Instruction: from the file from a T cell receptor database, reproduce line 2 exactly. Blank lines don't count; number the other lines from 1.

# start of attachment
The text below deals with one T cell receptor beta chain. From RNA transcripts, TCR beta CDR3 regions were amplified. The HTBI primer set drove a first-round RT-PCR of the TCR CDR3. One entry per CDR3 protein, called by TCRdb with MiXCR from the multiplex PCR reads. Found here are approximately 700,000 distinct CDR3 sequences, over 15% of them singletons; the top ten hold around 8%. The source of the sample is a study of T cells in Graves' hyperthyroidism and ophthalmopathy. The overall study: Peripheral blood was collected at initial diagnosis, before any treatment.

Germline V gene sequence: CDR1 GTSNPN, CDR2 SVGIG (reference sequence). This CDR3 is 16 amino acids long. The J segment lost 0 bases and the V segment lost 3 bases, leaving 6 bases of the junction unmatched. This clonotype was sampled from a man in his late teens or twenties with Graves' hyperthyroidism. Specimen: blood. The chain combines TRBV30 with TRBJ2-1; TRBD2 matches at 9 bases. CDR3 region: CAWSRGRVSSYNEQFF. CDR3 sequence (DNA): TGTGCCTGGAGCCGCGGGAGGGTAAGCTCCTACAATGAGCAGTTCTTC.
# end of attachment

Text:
Germline V gene sequence: CDR1 GTSNPN, CDR2 SVGIG (reference sequence). This CDR3 is 16 amino acids long. The J segment lost 0 bases and the V segment lost 3 bases, leaving 6 bases of the junction unmatched. This clonotype was sampled from a man in his late teens or twenties with Graves' hyperthyroidism. Specimen: blood. The chain combines TRBV30 with TRBJ2-1; TRBD2 matches at 9 bases. CDR3 region: CAWSRGRVSSYNEQFF. CDR3 sequence (DNA): TGTGCCTGGAGCCGCGGGAGGGTAAGCTCCTACAATGAGCAGTTCTTC.